Cambridge Classical Studies: Epicurus and Democritean Ethics: An Archaeology of Ataraxia
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Cambridge Classical Studies: Epicurus and Democritean Ethics: An Archaeology of Ataraxia

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Description

The Epicurean philosophical system has enjoyed much scrutiny, but the question of its philosophical ancestry remains largely neglected. It has often been thought that Epicurus owed only his physical theory of atomism to the fifth-century BC philosopher Democritus, but this 2002 study finds that there is much in his ethical thought which can be traced to Democritus. It also finds important influences on Epicurus in Democritus' fourth-century followers such as Anaxarchus and Pyrrho, and in Epicurus' disagreements with his own Democritean teacher Nausiphanes. The result is not only a fascinating reconstruction of a lost tradition, but also an important contribution to the philosophical interpretation of Epicureanism, bearing especially on its ideal of tranquillity and on the relation of ethics to physics.
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Product details

  • Paperback | 256 pages
  • 140 x 217 x 15mm | 337g
  • Cambridge, United Kingdom
  • English
  • 2 Halftones, unspecified
  • 0521034450
  • 9780521034456
  • 620,463

Table of contents

List of figures; Acknowledgements; List of abbreviations; Introduction: Epicurus, Democritus and ataraxia; 1. Introducing the Democriteans; 2. Democritus' ethics and atomist psychologies; 3. Anaxarchus' moral stage; 4. Pyrrho and Timon: inhuman indifference; 5. Polystratus and Epicurean pigs; 6. Hecataeus of Abdera's instructive ethnography; 7. Nausiphanes' compelling rhetoric; Conclusion: Epicurus and Democriteanism: determinism, scepticism and ethics; Bibliography; Index locorum; General index.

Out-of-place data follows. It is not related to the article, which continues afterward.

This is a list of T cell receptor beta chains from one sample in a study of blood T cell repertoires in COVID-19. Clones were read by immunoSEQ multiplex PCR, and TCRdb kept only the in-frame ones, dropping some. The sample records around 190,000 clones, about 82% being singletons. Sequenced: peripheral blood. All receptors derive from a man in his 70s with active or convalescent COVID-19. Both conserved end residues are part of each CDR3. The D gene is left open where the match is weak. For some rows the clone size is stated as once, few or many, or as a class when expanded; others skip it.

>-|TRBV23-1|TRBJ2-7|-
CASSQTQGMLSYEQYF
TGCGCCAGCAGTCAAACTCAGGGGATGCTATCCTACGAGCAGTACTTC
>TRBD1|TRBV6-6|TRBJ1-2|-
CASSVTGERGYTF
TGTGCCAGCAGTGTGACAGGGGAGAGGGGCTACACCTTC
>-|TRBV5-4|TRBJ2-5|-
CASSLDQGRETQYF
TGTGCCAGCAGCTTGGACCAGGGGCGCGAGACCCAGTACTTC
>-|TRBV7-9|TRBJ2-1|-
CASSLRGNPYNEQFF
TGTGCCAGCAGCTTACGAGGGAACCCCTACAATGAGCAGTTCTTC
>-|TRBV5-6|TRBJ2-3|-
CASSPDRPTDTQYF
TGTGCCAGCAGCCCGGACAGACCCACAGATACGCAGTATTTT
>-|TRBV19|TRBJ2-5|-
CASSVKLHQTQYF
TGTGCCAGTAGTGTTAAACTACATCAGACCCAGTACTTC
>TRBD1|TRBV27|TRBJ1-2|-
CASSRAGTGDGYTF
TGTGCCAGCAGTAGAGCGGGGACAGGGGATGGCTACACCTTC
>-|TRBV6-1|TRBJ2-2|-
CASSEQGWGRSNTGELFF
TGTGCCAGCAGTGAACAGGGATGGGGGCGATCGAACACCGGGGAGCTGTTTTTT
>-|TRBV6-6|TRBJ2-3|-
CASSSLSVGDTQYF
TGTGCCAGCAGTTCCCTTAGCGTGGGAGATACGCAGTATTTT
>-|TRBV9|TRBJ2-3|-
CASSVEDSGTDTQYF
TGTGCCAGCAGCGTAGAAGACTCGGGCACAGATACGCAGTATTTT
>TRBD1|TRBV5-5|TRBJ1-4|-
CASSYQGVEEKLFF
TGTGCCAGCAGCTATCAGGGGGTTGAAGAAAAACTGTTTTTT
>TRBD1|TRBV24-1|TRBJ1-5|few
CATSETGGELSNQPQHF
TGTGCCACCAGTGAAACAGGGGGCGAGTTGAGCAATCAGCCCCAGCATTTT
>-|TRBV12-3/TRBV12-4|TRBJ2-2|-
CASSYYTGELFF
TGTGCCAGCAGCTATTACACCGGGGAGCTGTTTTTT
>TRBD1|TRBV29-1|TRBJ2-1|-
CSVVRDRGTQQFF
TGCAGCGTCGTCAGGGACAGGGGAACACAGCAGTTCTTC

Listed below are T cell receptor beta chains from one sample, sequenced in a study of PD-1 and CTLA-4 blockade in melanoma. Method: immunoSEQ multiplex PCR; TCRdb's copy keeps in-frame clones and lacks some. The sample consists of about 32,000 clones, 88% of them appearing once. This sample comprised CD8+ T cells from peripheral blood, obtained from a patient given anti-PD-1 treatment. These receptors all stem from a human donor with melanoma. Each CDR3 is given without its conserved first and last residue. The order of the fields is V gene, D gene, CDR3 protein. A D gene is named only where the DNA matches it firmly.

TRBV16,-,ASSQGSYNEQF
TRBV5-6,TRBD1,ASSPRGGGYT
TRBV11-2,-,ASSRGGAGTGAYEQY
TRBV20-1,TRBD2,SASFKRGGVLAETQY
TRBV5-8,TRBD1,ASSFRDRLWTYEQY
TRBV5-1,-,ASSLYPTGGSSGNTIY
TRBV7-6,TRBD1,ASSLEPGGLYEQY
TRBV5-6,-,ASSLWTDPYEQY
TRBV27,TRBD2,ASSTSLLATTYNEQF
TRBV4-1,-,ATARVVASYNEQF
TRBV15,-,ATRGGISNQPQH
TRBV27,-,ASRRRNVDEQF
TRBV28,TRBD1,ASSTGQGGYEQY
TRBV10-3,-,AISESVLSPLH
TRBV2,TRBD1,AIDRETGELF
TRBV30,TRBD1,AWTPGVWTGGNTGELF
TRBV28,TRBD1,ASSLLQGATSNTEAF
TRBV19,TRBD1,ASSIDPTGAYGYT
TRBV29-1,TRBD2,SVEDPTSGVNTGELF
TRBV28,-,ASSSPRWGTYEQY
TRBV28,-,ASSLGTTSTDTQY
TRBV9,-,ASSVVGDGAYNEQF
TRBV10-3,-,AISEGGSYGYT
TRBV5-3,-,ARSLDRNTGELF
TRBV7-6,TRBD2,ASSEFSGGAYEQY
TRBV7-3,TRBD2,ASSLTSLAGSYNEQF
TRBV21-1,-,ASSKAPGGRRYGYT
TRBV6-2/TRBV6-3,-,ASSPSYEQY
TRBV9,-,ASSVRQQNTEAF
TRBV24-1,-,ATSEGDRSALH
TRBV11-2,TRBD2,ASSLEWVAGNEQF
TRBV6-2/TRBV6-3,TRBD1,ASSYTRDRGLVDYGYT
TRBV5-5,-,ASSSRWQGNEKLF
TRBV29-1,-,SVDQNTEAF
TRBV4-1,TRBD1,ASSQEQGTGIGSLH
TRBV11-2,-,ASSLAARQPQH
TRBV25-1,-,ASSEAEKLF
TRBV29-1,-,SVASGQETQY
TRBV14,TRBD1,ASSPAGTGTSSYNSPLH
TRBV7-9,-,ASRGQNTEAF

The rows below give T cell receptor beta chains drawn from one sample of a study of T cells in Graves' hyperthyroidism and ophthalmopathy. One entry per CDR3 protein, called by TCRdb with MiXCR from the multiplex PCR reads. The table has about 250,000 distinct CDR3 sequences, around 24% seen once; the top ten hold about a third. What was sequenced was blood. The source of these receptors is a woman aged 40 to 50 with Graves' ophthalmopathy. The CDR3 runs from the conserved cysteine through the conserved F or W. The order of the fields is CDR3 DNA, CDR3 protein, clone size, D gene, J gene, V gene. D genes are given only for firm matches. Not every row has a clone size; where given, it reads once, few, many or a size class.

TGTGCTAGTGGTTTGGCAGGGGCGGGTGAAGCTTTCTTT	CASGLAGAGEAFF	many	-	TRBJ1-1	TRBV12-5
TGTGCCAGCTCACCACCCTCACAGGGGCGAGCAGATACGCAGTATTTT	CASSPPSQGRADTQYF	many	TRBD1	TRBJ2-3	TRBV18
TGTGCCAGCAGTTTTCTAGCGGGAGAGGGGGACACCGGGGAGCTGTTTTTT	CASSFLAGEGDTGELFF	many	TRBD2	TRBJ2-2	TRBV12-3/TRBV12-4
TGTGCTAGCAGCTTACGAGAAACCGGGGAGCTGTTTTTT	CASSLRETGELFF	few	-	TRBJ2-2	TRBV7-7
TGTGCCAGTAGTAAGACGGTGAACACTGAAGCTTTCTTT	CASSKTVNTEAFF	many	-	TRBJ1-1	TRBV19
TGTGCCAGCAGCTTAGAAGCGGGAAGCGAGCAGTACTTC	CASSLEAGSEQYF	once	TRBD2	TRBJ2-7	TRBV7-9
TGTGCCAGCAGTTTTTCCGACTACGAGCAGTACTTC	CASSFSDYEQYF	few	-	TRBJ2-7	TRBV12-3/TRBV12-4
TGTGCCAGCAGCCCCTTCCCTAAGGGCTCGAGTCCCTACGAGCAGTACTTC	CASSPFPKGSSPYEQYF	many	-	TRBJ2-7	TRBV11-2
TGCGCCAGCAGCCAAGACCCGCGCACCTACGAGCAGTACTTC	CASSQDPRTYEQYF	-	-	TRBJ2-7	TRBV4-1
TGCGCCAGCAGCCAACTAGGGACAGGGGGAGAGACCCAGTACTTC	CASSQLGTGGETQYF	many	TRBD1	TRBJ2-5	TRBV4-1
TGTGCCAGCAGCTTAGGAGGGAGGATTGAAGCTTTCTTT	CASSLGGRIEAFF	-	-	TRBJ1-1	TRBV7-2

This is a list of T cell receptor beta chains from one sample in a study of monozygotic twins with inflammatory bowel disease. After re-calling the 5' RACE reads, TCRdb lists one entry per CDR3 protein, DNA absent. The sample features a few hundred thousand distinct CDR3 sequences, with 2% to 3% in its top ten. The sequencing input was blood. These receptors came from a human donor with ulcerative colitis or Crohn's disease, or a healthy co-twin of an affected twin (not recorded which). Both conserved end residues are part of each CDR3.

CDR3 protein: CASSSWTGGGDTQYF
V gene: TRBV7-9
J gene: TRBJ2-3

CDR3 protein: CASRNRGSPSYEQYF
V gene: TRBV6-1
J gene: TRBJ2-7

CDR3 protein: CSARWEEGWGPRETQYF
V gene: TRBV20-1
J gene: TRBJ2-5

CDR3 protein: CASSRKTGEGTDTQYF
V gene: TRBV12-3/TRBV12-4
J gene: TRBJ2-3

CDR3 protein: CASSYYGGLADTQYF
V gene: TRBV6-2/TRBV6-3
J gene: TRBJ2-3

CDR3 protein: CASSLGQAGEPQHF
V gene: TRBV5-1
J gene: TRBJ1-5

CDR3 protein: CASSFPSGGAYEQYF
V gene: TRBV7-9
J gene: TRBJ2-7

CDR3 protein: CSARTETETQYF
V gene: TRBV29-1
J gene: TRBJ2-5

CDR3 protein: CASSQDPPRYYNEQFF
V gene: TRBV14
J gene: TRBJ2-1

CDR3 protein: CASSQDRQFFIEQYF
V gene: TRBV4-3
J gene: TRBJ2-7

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Review quote

'In this book Warren shows himself well equipped with the tools of philosophical archaeology, and admirably skilled in their use ... guides the reader expertly ... Warren imparts much fascinating information ...' Journal of the Society for Greek Political Thought "This is a piece of dense and detailed scholariship, painstakingly referenced and thoughtfully argued." Philosophy in Review "This book will become a standard resource for historians of the period, providing an unsurpassed collection of material for studying the whole Democritean school, and in many cases providing definitive interpretations that will make further study unnecessary." Ethics
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About James Warren

James Warren is Assistant Lecturer in Classics at the University of Cambridge and Fellow of Corpus Christi College.
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